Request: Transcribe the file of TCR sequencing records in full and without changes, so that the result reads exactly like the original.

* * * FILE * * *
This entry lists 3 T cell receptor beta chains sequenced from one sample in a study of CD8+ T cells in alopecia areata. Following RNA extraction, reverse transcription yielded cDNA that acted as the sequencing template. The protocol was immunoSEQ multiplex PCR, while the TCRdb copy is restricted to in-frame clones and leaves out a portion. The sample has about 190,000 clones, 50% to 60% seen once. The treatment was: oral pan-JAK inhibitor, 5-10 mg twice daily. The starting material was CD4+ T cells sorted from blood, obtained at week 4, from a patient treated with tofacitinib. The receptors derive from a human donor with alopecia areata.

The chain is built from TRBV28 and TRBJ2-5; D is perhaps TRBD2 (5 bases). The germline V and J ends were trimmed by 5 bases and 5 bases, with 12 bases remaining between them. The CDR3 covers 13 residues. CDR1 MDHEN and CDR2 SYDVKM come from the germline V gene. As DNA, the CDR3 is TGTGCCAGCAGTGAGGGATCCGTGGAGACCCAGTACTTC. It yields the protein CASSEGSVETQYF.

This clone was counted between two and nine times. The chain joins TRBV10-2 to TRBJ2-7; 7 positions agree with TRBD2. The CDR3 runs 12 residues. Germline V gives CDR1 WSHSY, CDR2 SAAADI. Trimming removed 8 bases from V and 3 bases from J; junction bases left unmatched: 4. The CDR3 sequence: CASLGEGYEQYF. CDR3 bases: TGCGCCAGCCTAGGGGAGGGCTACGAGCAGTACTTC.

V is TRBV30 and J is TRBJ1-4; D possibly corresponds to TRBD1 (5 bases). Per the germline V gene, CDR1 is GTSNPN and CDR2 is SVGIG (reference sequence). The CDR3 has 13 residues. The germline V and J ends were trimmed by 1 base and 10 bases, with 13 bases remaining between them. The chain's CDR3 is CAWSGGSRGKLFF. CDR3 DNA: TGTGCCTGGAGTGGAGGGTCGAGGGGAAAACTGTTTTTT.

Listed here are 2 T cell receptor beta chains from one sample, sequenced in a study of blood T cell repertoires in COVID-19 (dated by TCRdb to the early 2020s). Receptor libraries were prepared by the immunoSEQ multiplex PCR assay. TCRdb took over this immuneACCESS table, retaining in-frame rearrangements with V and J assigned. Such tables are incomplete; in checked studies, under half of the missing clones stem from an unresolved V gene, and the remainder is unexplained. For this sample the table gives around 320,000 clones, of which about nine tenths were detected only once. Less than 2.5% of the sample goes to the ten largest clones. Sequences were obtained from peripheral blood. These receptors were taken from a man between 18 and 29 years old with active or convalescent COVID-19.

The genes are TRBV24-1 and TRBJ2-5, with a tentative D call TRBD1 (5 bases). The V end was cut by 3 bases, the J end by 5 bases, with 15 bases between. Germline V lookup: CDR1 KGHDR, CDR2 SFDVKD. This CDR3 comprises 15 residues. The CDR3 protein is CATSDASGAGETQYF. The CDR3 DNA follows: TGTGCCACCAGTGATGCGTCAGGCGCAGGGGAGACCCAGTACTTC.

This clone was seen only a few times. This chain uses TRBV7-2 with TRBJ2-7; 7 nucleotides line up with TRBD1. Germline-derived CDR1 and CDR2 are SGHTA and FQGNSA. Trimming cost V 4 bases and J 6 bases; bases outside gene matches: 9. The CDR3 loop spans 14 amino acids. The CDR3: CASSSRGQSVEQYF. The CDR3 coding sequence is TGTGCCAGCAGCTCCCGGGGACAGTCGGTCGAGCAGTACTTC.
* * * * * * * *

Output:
This entry lists 3 T cell receptor beta chains sequenced from one sample in a study of CD8+ T cells in alopecia areata. Following RNA extraction, reverse transcription yielded cDNA that acted as the sequencing template. The protocol was immunoSEQ multiplex PCR, while the TCRdb copy is restricted to in-frame clones and leaves out a portion. The sample has about 190,000 clones, 50% to 60% seen once. The treatment was: oral pan-JAK inhibitor, 5-10 mg twice daily. The starting material was CD4+ T cells sorted from blood, obtained at week 4, from a patient treated with tofacitinib. The receptors derive from a human donor with alopecia areata.

The chain is built from TRBV28 and TRBJ2-5; D is perhaps TRBD2 (5 bases). The germline V and J ends were trimmed by 5 bases and 5 bases, with 12 bases remaining between them. The CDR3 covers 13 residues. CDR1 MDHEN and CDR2 SYDVKM come from the germline V gene. As DNA, the CDR3 is TGTGCCAGCAGTGAGGGATCCGTGGAGACCCAGTACTTC. It yields the protein CASSEGSVETQYF.

This clone was counted between two and nine times. The chain joins TRBV10-2 to TRBJ2-7; 7 positions agree with TRBD2. The CDR3 runs 12 residues. Germline V gives CDR1 WSHSY, CDR2 SAAADI. Trimming removed 8 bases from V and 3 bases from J; junction bases left unmatched: 4. The CDR3 sequence: CASLGEGYEQYF. CDR3 bases: TGCGCCAGCCTAGGGGAGGGCTACGAGCAGTACTTC.

V is TRBV30 and J is TRBJ1-4; D possibly corresponds to TRBD1 (5 bases). Per the germline V gene, CDR1 is GTSNPN and CDR2 is SVGIG (reference sequence). The CDR3 has 13 residues. The germline V and J ends were trimmed by 1 base and 10 bases, with 13 bases remaining between them. The chain's CDR3 is CAWSGGSRGKLFF. CDR3 DNA: TGTGCCTGGAGTGGAGGGTCGAGGGGAAAACTGTTTTTT.

Listed here are 2 T cell receptor beta chains from one sample, sequenced in a study of blood T cell repertoires in COVID-19 (dated by TCRdb to the early 2020s). Receptor libraries were prepared by the immunoSEQ multiplex PCR assay. TCRdb took over this immuneACCESS table, retaining in-frame rearrangements with V and J assigned. Such tables are incomplete; in checked studies, under half of the missing clones stem from an unresolved V gene, and the remainder is unexplained. For this sample the table gives around 320,000 clones, of which about nine tenths were detected only once. Less than 2.5% of the sample goes to the ten largest clones. Sequences were obtained from peripheral blood. These receptors were taken from a man between 18 and 29 years old with active or convalescent COVID-19.

The genes are TRBV24-1 and TRBJ2-5, with a tentative D call TRBD1 (5 bases). The V end was cut by 3 bases, the J end by 5 bases, with 15 bases between. Germline V lookup: CDR1 KGHDR, CDR2 SFDVKD. This CDR3 comprises 15 residues. The CDR3 protein is CATSDASGAGETQYF. The CDR3 DNA follows: TGTGCCACCAGTGATGCGTCAGGCGCAGGGGAGACCCAGTACTTC.

This clone was seen only a few times. This chain uses TRBV7-2 with TRBJ2-7; 7 nucleotides line up with TRBD1. Germline-derived CDR1 and CDR2 are SGHTA and FQGNSA. Trimming cost V 4 bases and J 6 bases; bases outside gene matches: 9. The CDR3 loop spans 14 amino acids. The CDR3: CASSSRGQSVEQYF. The CDR3 coding sequence is TGTGCCAGCAGCTCCCGGGGACAGTCGGTCGAGCAGTACTTC.